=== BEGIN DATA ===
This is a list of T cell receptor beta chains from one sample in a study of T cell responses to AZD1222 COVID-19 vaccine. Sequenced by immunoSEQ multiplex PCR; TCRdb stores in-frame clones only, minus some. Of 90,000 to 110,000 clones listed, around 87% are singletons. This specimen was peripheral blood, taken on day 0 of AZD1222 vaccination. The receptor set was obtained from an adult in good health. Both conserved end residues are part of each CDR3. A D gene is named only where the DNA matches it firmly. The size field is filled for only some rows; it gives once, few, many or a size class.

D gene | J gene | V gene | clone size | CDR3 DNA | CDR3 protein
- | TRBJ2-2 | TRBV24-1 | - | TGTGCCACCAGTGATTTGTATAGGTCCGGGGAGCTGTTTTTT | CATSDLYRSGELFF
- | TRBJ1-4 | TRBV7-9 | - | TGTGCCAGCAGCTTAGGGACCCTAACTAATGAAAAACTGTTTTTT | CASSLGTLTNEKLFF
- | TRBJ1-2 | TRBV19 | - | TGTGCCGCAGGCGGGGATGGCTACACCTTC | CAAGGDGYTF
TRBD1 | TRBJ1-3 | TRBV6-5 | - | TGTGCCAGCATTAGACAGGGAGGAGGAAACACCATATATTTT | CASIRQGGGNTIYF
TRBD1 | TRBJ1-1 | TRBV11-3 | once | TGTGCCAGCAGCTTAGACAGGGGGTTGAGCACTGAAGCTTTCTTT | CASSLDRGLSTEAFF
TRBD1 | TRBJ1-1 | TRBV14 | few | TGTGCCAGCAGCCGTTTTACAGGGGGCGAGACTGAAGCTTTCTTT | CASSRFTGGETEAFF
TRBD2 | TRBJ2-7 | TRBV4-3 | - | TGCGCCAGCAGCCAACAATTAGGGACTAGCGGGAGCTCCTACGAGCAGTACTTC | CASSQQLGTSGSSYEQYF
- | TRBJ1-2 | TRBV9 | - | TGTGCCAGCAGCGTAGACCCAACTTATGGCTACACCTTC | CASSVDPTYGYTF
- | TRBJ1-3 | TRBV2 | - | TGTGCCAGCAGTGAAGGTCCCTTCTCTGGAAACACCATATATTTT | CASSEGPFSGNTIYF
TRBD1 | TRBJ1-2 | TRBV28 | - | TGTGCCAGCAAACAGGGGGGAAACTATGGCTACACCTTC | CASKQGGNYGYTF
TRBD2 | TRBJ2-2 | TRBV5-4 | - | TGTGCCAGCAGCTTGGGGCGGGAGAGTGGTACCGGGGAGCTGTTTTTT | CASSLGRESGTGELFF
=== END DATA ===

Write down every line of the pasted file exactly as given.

This is a list of T cell receptor beta chains from one sample in a study of T cell responses to AZD1222 COVID-19 vaccine. Sequenced by immunoSEQ multiplex PCR; TCRdb stores in-frame clones only, minus some. Of 90,000 to 110,000 clones listed, around 87% are singletons. This specimen was peripheral blood, taken on day 0 of AZD1222 vaccination. The receptor set was obtained from an adult in good health. Both conserved end residues are part of each CDR3. A D gene is named only where the DNA matches it firmly. The size field is filled for only some rows; it gives once, few, many or a size class.

D gene | J gene | V gene | clone size | CDR3 DNA | CDR3 protein
- | TRBJ2-2 | TRBV24-1 | - | TGTGCCACCAGTGATTTGTATAGGTCCGGGGAGCTGTTTTTT | CATSDLYRSGELFF
- | TRBJ1-4 | TRBV7-9 | - | TGTGCCAGCAGCTTAGGGACCCTAACTAATGAAAAACTGTTTTTT | CASSLGTLTNEKLFF
- | TRBJ1-2 | TRBV19 | - | TGTGCCGCAGGCGGGGATGGCTACACCTTC | CAAGGDGYTF
TRBD1 | TRBJ1-3 | TRBV6-5 | - | TGTGCCAGCATTAGACAGGGAGGAGGAAACACCATATATTTT | CASIRQGGGNTIYF
TRBD1 | TRBJ1-1 | TRBV11-3 | once | TGTGCCAGCAGCTTAGACAGGGGGTTGAGCACTGAAGCTTTCTTT | CASSLDRGLSTEAFF
TRBD1 | TRBJ1-1 | TRBV14 | few | TGTGCCAGCAGCCGTTTTACAGGGGGCGAGACTGAAGCTTTCTTT | CASSRFTGGETEAFF
TRBD2 | TRBJ2-7 | TRBV4-3 | - | TGCGCCAGCAGCCAACAATTAGGGACTAGCGGGAGCTCCTACGAGCAGTACTTC | CASSQQLGTSGSSYEQYF
- | TRBJ1-2 | TRBV9 | - | TGTGCCAGCAGCGTAGACCCAACTTATGGCTACACCTTC | CASSVDPTYGYTF
- | TRBJ1-3 | TRBV2 | - | TGTGCCAGCAGTGAAGGTCCCTTCTCTGGAAACACCATATATTTT | CASSEGPFSGNTIYF
TRBD1 | TRBJ1-2 | TRBV28 | - | TGTGCCAGCAAACAGGGGGGAAACTATGGCTACACCTTC | CASKQGGNYGYTF
TRBD2 | TRBJ2-2 | TRBV5-4 | - | TGTGCCAGCAGCTTGGGGCGGGAGAGTGGTACCGGGGAGCTGTTTTTT | CASSLGRESGTGELFF